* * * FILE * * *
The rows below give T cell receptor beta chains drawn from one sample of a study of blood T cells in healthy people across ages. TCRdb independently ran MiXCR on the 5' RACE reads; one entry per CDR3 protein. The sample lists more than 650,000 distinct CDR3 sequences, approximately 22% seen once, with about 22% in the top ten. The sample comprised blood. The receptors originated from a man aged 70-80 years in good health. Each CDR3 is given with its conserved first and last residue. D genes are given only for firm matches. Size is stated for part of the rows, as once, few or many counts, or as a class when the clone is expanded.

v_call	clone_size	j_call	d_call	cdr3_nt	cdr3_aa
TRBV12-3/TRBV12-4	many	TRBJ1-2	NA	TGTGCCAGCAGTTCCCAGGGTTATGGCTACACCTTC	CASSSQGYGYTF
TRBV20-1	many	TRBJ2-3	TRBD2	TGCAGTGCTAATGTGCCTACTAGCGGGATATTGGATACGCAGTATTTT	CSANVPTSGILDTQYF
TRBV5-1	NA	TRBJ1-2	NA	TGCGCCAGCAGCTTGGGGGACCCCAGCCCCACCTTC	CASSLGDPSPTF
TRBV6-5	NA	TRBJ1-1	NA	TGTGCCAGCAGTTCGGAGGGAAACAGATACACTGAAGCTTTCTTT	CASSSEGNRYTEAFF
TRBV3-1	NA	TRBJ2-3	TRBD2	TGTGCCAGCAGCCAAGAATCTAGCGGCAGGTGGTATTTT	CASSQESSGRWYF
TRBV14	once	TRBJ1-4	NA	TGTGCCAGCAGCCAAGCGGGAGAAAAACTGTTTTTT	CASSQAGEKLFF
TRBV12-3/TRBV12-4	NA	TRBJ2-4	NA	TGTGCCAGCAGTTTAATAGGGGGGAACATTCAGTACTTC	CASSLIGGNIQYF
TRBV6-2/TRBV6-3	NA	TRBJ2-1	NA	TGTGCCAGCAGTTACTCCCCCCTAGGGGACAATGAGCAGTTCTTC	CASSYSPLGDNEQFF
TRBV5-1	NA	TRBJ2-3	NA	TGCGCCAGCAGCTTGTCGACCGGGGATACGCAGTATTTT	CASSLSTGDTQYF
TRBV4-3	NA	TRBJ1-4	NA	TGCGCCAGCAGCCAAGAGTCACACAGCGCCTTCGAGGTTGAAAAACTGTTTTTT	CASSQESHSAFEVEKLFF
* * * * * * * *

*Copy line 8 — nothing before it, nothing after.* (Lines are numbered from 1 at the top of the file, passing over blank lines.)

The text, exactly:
TRBV14	once	TRBJ1-4	NA	TGTGCCAGCAGCCAAGCGGGAGAAAAACTGTTTTTT	CASSQAGEKLFF